Premier gains beckon should Norwich City harness FA Cup boldness

Jacob Murphy replaces his twin Josh for Norwich City in their FA Cup tie with Fulham - the ninth set of siblings to ever play for the Canaries' first team. Picture by Paul Chesterton/Focus Images Jacob Murphy replaces his twin Josh for Norwich City in their FA Cup tie with Fulham - the ninth set of siblings to ever play for the Canaries' first team. Picture by Paul Chesterton/Focus Images

Monday, January 6, 2014
8:30 AM

FA Cup progress at the first attempt may have eluded Norwich City but the residual benefits can trigger longer lasting tremors.

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"This felt like an uplifting afternoon in a season when the Carrow Road support too often have had to endure rather than enjoy their football fix."

Paddy Davitt

Much of the build up and the aftermath was predictably dominated by the absence of Wes Hoolahan when, in truth, the influential presence of two other midfielders at Chris Hughton’s disposal should provide the abiding memories.

Few may expect either Josh Murphy or David Fox to have a leading role when Hughton selects his side for the resumption of Premier League hostilities at Everton this weekend, but both demonstrated it would be unwise for the City chief to simply disregard either option.

A youthful Fulham outfit on an afternoon free from the pressures and suffocating strictures of Premier League survival perhaps should temper some of the more effusive praise but nevertheless two men at the opposite ends of their careers underlined Hughton cannot ignore their latent value, given the Canaries’ current predicament and search for upward mobility.

Leroy Fer and Jonny Howson appear the manager’s favoured central midfield pairing. Alex Tettey’s pending return from ankle surgery may in time bring a reprise of the system that worked so well in a first Premier League away win of the campaign at Stoke which has been frustratingly mothballed through injuries.

Tettey’s defensive screening role in the Potteries allowed both Fer and the previously constrained Howson to probe offensively which laid the platform for the Yorkshireman’s swerving winner.

Fox remains peerless within Hughton’s ranks for his vision and his range of passing. Hughton may harbour misgivings over his athleticism and his ability to flourish in the muck and nettles of Premier League warfare, but much like Hoolahan there is still a place and a moment in the right setting for Fox’s special brand of artistry. Hughton’s task is to incorporate both when he senses favourable conditions.

Fox has been a peripheral figure for much of Hughton’s tenure but development football and a fractured three-month stint in the Championship at struggling Barnsley have not dimmed his gifts or his talent on the evidence of this 90-minute cameo.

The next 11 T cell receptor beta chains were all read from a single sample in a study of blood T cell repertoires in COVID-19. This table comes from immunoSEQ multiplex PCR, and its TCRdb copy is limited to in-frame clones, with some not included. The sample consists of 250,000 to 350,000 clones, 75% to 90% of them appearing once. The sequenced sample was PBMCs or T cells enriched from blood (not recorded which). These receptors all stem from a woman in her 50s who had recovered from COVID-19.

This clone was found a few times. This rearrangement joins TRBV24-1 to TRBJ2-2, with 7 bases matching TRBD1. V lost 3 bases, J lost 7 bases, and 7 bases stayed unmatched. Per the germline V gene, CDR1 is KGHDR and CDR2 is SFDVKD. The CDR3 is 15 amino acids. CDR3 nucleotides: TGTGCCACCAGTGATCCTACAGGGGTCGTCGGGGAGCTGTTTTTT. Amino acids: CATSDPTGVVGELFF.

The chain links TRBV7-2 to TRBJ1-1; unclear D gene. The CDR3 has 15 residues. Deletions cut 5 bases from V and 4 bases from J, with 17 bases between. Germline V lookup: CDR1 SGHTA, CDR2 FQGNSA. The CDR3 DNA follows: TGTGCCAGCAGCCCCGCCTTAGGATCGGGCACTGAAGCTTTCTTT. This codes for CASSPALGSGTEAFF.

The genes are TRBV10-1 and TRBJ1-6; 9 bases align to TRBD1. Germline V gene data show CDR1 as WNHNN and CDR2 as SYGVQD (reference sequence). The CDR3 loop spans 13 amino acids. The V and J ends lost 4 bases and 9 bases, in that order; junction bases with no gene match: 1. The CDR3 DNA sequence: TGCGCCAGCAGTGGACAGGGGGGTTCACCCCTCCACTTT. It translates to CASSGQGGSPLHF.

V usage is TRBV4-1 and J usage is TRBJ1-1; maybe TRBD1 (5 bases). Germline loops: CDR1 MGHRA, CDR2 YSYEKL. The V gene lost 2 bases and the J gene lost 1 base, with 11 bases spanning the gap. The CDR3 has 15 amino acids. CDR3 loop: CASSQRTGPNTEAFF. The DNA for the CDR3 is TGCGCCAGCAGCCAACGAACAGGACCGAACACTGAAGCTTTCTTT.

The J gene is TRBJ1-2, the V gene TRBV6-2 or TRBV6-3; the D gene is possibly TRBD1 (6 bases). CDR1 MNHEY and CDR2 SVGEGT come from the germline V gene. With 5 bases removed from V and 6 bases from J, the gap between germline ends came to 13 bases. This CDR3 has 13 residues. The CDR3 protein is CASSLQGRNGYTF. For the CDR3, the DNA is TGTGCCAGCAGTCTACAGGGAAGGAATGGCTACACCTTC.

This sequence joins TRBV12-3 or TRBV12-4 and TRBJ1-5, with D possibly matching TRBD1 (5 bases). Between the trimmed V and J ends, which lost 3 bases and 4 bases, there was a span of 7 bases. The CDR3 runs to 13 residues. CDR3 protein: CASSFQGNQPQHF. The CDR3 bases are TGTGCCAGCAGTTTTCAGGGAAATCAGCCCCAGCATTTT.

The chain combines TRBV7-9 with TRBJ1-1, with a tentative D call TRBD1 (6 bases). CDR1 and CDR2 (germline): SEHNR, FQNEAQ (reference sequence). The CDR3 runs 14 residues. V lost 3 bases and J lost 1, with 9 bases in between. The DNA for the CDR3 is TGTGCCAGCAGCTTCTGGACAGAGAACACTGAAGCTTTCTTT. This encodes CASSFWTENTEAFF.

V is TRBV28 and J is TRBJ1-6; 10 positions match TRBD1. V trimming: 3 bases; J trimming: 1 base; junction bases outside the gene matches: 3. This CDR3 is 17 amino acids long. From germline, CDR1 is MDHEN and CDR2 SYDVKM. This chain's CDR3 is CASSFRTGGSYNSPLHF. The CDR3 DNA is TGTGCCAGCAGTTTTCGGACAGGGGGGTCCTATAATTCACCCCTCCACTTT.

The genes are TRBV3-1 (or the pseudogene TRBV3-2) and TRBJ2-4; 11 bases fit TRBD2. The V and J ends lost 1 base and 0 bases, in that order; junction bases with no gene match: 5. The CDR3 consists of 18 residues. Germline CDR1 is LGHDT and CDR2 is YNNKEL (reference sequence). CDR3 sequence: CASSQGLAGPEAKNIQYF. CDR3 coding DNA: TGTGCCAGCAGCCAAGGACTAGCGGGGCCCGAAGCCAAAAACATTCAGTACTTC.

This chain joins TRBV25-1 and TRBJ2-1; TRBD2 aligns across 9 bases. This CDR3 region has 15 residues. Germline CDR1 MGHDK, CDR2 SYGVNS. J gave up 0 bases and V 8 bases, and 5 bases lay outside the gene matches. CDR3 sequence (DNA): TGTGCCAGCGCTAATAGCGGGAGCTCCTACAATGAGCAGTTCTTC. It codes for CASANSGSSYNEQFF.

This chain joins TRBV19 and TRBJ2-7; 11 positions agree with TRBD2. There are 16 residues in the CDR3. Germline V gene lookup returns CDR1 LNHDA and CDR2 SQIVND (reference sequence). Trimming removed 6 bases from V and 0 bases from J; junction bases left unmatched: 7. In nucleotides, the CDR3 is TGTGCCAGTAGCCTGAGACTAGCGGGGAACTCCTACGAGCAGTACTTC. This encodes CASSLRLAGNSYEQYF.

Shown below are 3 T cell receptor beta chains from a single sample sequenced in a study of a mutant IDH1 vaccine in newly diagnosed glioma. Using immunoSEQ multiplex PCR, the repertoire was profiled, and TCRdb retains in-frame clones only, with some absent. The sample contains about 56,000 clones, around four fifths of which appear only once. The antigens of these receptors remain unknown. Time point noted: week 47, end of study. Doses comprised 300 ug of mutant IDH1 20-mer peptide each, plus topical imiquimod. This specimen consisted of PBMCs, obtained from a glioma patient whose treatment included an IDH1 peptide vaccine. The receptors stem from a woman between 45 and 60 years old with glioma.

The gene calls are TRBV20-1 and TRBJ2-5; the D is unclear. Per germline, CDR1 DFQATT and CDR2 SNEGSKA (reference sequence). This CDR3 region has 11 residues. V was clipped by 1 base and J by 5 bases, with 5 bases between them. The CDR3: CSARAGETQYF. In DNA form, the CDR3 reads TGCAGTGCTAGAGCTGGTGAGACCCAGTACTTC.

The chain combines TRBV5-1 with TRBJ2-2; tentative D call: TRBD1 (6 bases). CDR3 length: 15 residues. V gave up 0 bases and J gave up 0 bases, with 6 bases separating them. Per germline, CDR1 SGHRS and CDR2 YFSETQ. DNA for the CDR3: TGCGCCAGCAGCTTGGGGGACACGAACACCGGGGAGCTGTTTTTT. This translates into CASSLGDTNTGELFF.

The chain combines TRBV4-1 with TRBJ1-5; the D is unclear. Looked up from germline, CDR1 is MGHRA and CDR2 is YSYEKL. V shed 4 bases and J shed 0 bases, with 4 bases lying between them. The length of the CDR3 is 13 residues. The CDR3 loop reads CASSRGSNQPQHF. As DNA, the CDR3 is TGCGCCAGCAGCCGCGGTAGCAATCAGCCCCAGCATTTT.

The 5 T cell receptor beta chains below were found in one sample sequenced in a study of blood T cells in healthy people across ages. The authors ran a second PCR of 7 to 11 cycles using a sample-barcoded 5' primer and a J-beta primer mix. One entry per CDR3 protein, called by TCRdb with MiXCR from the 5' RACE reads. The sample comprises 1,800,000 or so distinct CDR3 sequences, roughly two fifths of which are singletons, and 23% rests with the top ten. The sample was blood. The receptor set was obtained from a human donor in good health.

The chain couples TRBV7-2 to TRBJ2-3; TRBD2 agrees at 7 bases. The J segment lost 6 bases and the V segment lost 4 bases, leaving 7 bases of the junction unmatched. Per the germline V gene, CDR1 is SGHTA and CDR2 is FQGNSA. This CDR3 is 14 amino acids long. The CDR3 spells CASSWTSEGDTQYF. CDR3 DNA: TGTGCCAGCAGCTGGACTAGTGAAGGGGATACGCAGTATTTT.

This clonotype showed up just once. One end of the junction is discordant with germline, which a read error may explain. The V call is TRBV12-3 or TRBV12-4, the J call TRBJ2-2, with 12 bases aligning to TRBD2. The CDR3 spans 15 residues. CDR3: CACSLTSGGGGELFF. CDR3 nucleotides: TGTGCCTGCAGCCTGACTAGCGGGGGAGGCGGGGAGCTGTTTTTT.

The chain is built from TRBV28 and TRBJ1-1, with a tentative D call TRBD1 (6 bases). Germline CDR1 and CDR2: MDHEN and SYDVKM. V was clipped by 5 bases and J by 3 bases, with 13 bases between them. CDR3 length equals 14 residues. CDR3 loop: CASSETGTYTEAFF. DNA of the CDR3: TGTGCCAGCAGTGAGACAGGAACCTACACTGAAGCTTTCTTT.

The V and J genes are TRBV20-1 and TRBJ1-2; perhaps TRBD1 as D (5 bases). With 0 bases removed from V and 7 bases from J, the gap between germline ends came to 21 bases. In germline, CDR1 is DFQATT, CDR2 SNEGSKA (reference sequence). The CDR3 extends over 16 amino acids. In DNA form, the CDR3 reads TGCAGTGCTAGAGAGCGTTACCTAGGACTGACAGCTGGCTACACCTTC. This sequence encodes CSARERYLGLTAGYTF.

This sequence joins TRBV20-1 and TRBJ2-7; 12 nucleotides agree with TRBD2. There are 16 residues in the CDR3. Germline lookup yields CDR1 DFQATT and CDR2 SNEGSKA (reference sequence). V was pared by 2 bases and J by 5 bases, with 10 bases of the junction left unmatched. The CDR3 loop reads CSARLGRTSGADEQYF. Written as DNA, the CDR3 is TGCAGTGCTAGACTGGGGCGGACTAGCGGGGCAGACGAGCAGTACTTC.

Norwich were on the front foot for the majority, bar a period prior to half-time when Fulham threatened to replicate the measure of control they enjoyed in a Boxing Day league win which cast a pall over plenty of honest endeavour elsewhere during the festive season.

Hughton’s hand may have been forced by a lengthening injury list of temporary ailments in the cases of Bradley Johnson, Sebastien Bassong and one hopes Hoolahan himself, and longer term abstentions, which may well now include Michael Turner after confirmation of a hamstring strain, but the manager’s starting selection was both bold and invigorating.

Fox was the conductor but Murphy was the driving crescendo from the very first moments when he confidently tested David Stockdale. The FA Cup Youth Cup winner was fearless in the opening quarter and City collectively thrived on his vibrant energy. Murphy is a teenage talent maturing at a rate of knots and Hughton will know better than most, after moulding the early career of Nathan Redmond, the time is fast approaching when he must be considered a viable Premier League option.

The intelligent Fox serviced him with monotonous regularity. Javier Garrido and Robert Snodgrass covered vast acreage around Fox with Jacob Murphy and Redmond introduced in a bid to avoid a replay which can only be detrimental during the build up to Hull’s Premier League visit four days later.

For that, City will rue Stockdale’s penchant for thriving in the face of hostile adversity given his well-documented connections to their East Anglian rivals.

The Cottagers’ back-up keeper denied Ricky van Wolfswinkel in each half; his close range parry in the second period prompting generous praise from his own manager. The Dutchman rose majestically to head Garrido’s tempting cross goalwards, but Stockdale clawed out his close range effort in a fresh act of defiance. The 24-year-old’s first start in three months may not have brought him a second Norwich goal but Hughton’s three-pronged attacking spearhead did erode a degree of the isolation which had marked his stint in the City line up prior to a toe injury.

Gary Hooper would expect to return for the trip to Goodison Park given his prolific ratio but Norwich need van Wolfswinkel to ease some of the goalscoring burden.

There was much to admire in the hosts’ ambition. This felt like an uplifting afternoon in a season when the Carrow Road support too often have had to endure rather than enjoy their football fix.

Hughton’s immediate task is to harness such positivity and optimism engendered from melding youth with experience in trying circumstances.

The City boss is often castigated for his rigidity and his reluctance to broker a degree of gambler’s instinct but there was a freshness and a sense of purpose to Norwich’s work that should be retained, irrespective of the shifting cast list who return for the trip to Merseyside.

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